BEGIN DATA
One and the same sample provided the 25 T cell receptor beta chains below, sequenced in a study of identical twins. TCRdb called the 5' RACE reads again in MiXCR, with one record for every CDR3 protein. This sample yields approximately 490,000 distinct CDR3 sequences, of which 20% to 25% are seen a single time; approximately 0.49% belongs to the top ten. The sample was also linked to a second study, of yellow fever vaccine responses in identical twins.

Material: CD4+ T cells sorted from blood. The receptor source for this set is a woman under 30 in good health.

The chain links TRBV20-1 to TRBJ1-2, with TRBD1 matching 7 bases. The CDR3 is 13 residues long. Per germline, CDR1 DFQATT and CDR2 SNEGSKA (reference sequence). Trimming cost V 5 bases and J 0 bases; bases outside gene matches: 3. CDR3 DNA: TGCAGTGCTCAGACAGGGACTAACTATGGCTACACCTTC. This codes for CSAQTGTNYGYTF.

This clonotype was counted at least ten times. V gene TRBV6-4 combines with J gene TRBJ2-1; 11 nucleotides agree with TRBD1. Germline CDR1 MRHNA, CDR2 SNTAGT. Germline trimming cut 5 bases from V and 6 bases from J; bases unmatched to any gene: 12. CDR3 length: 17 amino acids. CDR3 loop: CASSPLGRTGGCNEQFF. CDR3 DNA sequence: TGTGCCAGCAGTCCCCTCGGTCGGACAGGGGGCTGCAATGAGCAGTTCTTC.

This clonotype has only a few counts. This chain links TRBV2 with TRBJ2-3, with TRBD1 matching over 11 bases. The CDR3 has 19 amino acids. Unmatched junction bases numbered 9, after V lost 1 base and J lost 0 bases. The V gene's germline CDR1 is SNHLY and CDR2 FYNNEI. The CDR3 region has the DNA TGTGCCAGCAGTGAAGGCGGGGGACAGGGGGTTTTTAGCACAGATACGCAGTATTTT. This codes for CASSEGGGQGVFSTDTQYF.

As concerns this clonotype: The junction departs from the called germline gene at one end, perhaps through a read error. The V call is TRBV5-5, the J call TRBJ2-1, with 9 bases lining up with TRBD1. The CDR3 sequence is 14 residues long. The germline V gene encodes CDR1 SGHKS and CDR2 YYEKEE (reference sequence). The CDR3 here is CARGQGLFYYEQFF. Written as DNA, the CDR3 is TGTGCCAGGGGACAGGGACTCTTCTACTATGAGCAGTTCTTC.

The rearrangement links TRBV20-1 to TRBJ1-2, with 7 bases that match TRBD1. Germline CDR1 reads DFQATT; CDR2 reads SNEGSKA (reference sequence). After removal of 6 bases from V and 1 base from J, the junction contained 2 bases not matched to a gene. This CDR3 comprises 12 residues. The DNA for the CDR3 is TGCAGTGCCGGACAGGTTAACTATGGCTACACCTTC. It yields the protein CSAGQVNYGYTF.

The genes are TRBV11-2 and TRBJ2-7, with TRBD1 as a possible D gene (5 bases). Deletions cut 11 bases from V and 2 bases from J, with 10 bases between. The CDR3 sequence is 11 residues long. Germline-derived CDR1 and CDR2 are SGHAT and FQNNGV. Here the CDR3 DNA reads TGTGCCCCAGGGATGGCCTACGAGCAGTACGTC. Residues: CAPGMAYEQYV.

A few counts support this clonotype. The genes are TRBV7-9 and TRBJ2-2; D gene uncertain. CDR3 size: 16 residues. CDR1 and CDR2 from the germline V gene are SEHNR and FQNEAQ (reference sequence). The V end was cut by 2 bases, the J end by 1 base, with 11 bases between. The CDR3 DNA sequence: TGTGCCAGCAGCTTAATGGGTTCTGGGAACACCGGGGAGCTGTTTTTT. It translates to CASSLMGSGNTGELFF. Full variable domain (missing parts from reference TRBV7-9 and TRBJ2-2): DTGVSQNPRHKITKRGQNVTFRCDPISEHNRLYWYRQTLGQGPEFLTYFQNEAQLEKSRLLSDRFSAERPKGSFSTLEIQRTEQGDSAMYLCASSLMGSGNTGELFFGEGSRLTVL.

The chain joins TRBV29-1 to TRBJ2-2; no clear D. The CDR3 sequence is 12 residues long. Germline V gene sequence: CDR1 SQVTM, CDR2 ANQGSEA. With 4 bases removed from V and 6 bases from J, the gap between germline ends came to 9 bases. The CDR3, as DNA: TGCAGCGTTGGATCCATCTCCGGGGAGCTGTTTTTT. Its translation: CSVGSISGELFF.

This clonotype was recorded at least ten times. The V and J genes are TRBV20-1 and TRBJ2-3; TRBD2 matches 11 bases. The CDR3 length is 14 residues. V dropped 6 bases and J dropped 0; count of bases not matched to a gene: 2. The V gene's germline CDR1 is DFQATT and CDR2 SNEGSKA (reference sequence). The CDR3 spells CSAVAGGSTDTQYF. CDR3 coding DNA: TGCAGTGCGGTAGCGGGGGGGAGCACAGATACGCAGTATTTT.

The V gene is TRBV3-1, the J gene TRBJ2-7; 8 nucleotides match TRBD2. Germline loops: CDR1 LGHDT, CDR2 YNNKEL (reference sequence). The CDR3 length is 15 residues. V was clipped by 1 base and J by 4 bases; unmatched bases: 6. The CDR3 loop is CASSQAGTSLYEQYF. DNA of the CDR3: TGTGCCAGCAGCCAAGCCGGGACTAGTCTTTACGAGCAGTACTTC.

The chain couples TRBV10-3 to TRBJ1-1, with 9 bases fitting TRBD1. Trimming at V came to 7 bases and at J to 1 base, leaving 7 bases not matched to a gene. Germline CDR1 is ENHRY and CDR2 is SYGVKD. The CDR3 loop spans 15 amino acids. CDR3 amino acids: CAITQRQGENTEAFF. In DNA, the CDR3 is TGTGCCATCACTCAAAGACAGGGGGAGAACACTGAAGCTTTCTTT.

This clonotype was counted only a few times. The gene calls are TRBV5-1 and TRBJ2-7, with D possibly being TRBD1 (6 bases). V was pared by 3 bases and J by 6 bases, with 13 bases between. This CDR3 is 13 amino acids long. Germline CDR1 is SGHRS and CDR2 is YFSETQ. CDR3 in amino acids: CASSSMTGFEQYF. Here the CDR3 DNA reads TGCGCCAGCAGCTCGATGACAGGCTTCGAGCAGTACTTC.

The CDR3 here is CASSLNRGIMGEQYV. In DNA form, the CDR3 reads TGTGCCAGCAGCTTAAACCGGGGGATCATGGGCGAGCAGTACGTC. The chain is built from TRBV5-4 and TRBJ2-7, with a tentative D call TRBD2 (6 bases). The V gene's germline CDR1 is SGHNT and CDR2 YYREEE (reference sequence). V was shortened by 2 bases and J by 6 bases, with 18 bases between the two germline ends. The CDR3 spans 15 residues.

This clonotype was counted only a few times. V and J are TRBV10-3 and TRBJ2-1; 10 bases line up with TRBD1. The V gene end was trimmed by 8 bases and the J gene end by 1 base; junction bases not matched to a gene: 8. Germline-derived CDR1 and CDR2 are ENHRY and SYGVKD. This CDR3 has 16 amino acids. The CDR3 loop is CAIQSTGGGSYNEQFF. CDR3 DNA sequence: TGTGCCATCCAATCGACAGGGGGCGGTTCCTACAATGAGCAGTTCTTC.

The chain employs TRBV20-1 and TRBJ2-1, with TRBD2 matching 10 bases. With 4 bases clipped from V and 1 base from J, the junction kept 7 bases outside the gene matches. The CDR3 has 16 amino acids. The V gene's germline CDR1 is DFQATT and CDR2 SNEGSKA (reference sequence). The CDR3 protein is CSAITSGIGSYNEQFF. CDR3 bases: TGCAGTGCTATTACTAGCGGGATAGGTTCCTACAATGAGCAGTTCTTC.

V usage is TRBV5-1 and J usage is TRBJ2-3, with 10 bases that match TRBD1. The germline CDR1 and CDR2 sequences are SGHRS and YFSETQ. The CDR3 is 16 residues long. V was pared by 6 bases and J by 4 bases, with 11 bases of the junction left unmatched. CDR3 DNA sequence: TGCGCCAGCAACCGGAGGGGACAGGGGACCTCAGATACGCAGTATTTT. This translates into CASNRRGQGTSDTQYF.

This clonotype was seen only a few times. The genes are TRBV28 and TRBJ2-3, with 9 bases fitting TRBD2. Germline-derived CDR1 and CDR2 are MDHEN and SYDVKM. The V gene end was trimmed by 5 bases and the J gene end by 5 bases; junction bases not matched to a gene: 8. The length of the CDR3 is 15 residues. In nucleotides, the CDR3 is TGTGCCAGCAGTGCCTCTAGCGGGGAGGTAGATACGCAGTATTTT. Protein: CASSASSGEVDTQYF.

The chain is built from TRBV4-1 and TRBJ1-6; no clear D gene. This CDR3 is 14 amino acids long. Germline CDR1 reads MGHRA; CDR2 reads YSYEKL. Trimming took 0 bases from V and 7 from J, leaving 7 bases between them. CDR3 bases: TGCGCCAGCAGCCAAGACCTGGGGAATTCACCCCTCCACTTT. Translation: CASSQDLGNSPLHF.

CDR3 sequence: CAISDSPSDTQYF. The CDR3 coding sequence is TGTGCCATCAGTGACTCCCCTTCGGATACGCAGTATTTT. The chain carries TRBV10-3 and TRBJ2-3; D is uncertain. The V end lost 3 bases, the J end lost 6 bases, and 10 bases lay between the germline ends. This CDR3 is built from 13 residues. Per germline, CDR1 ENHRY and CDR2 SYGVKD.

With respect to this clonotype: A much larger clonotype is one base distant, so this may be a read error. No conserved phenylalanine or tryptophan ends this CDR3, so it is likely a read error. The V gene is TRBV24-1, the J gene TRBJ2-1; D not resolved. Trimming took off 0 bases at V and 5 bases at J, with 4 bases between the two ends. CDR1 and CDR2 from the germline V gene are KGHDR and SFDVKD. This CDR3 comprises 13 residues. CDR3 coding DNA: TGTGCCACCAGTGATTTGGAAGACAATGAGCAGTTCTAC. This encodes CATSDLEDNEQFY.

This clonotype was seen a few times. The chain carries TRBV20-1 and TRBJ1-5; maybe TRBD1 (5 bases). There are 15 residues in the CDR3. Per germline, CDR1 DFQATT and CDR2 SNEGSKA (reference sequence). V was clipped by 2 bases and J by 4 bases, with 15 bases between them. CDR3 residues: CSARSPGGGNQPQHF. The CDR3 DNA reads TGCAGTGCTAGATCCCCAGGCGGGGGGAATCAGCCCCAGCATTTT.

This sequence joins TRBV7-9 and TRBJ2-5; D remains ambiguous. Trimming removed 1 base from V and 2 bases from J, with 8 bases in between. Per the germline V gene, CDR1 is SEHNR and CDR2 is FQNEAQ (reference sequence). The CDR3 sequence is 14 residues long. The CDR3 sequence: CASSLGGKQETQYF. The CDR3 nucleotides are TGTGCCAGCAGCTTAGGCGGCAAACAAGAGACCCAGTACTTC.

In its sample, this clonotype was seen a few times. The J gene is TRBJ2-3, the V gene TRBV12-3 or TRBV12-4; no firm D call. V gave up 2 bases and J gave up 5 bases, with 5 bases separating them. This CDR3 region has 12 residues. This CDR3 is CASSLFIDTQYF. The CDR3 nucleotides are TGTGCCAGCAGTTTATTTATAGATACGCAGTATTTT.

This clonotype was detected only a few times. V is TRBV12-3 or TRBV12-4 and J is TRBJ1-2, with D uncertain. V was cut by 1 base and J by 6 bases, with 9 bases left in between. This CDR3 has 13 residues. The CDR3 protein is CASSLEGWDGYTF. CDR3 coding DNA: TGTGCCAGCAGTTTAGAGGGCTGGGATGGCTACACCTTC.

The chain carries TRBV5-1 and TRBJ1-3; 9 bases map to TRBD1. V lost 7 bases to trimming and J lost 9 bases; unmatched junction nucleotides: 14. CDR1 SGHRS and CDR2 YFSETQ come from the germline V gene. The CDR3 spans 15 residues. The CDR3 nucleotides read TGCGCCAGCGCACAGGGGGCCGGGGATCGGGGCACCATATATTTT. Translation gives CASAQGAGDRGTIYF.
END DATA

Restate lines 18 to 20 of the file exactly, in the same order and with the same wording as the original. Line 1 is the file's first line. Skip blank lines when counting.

V usage is TRBV5-1 and J usage is TRBJ2-3, with 10 bases that match TRBD1. The germline CDR1 and CDR2 sequences are SGHRS and YFSETQ. The CDR3 is 16 residues long. V was pared by 6 bases and J by 4 bases, with 11 bases of the junction left unmatched. CDR3 DNA sequence: TGCGCCAGCAACCGGAGGGGACAGGGGACCTCAGATACGCAGTATTTT. This translates into CASNRRGQGTSDTQYF.

This clonotype was seen only a few times. The genes are TRBV28 and TRBJ2-3, with 9 bases fitting TRBD2. Germline-derived CDR1 and CDR2 are MDHEN and SYDVKM. The V gene end was trimmed by 5 bases and the J gene end by 5 bases; junction bases not matched to a gene: 8. The length of the CDR3 is 15 residues. In nucleotides, the CDR3 is TGTGCCAGCAGTGCCTCTAGCGGGGAGGTAGATACGCAGTATTTT. Protein: CASSASSGEVDTQYF.

The chain is built from TRBV4-1 and TRBJ1-6; no clear D gene. This CDR3 is 14 amino acids long. Germline CDR1 reads MGHRA; CDR2 reads YSYEKL. Trimming took 0 bases from V and 7 from J, leaving 7 bases between them. CDR3 bases: TGCGCCAGCAGCCAAGACCTGGGGAATTCACCCCTCCACTTT. Translation: CASSQDLGNSPLHF.